From Arizona to Utah, new homeowners are intimidated by the options that go into creating their new abodes. One of the most daunting rooms to design is the kitchen. New homeowners need to think about the type of appliances they’ll need, as well as choose between marble and quartz kitchen countertops and the grain variation of their cabinets—little details that are taken for granted in the past.
Building a kitchen should not be an extremely difficult job, though. Here are some tips that can help even the most creatively challenged homeowner create a kitchen they can be proud of:
What Will You Use It For?
Will the kitchen be used solely to prepare food or will it also serve as the breakfast nook or meeting place for families and friends? Homeowners need to visualize what they’ll use their kitchens for before they do any work for it.
Once homeowners know what they’ll use their kitchen for, it’s time to learn about the parts of a kitchen. Every kitchen has at least three major sections: the working region, the storage section, and the cleanup zone. The working region is where food is prepared and cooked and where related utensils are stored. As its name suggests, the storage section is where the pantry and holding area for various forms of containers are. Waste disposal units, trashcans, sinks, and cleaning supplies are found at the cleanup zone.
Do You Need a Full Stove?
The type of cooktop for a kitchen depends on a homeowner’s living situation and cooking experience. Gas cooktops are ideal for independent homes, expert cooks, or big families. Electric and induction cooktops work best for condominiums and apartments because of their portability.
What Types of Appliances Do You Need?
A homeowner who doesn’t know how to bake will not need the same appliances as an amateur or professional baker. Professionals who barely have time to cook may benefit from buying a toaster more than a stay-at-home parent. College students may find microwaves more useful than stoves, health enthusiasts opt for blenders over ice cream makers, and foodies are likely to buy sous-vide cookers rather than waffle makers.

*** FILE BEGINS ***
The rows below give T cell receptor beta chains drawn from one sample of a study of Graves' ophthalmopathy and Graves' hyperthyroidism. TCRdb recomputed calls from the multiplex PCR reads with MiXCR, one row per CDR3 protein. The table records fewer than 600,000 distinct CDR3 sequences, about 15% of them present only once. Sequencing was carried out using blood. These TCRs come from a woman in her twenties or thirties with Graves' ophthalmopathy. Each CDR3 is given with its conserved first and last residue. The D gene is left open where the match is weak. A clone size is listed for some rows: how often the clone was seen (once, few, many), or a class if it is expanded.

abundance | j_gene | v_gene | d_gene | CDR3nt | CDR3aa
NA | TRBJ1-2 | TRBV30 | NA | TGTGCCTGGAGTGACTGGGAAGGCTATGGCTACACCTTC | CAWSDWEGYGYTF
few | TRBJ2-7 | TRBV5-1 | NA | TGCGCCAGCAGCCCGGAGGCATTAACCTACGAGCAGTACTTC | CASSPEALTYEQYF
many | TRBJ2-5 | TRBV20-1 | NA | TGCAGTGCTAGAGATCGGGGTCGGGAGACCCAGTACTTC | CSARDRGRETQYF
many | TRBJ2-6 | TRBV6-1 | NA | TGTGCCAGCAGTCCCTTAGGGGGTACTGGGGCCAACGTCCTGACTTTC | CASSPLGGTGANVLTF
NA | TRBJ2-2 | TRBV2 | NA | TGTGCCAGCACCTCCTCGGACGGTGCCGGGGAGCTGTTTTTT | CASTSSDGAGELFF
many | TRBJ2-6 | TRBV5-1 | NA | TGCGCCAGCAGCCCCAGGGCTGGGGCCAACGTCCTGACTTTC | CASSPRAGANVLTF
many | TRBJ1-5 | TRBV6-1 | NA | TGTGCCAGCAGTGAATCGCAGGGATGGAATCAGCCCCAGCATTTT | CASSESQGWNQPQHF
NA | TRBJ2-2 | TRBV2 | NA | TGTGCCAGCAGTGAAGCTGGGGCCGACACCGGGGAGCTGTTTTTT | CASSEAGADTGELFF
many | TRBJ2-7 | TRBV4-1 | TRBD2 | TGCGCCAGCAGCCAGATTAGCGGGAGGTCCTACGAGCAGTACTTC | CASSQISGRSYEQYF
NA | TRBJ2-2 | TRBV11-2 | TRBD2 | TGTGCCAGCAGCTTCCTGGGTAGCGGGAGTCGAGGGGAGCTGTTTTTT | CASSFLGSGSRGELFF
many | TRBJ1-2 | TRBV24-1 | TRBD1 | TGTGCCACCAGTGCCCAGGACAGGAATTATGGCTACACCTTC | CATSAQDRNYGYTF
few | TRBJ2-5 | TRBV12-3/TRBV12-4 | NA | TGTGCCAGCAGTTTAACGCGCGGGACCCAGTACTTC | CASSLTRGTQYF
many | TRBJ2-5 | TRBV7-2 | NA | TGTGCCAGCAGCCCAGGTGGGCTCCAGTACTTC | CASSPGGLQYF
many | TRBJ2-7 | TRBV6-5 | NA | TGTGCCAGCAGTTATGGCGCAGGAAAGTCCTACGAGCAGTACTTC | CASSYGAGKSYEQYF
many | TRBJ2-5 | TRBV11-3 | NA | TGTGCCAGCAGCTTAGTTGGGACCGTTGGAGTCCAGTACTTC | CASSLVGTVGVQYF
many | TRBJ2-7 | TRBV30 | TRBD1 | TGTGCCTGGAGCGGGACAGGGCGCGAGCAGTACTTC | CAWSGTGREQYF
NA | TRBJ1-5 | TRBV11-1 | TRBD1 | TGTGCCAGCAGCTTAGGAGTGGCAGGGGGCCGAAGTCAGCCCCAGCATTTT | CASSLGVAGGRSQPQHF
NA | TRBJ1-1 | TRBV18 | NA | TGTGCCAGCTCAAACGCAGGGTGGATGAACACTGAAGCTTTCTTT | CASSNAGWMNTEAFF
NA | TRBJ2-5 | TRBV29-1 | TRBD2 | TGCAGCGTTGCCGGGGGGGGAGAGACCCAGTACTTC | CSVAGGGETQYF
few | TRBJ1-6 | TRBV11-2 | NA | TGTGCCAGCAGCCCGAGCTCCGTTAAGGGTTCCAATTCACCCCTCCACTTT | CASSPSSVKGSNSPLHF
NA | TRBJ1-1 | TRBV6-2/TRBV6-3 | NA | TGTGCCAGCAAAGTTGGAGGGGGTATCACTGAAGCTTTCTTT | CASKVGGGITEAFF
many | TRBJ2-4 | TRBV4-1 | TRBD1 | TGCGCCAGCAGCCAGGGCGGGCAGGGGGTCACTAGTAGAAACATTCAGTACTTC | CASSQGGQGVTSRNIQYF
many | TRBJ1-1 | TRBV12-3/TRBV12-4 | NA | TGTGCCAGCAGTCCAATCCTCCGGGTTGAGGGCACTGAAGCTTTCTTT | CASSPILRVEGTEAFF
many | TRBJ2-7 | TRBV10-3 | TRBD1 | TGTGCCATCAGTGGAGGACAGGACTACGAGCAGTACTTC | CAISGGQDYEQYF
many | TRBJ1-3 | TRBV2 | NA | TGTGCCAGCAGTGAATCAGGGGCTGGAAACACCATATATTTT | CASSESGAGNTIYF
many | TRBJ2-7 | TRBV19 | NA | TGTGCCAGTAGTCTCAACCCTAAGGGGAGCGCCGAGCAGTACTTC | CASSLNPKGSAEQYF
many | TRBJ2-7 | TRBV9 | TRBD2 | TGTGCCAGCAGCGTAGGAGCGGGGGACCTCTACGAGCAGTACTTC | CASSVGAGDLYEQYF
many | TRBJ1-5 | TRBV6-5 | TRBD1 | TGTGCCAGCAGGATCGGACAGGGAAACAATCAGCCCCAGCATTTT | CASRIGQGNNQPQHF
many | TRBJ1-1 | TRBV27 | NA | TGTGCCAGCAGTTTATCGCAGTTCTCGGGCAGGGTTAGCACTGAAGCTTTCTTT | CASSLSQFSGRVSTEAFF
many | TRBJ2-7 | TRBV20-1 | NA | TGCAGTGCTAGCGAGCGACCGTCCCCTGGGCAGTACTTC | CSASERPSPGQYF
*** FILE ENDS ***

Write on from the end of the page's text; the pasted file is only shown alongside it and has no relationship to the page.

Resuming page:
Which Countertops and Cabinets Work Best?
Kitchen islands and cabinets generally shape a kitchen along with cabinets. However, homeowners need to think about what type of counters or cabinets are best for their kitchens, and how their appearance will affect their functionality.
Quartz countertops require less maintenance than stone yet achieve the same sophisticated look. However, those looking to do some heavy work may consider butcher blocks instead. Avid breakfasters may rather have a double-tiered cooking/eating kitchen island than a fully functional kitchen island that has a sink and an electrical connection.
Creating or buying cabinets that match is a must for a well-coordinated kitchen. Cabinets should be shaped around appliances, have adequate storage, and should not hamper any movement.
The kitchen is one of the first rooms homeowners see every morning aside from their bedrooms and bathrooms. Whether it’s used as a storage for quick snacks or a workshop to test out new recipes, your kitchen should meet your needs.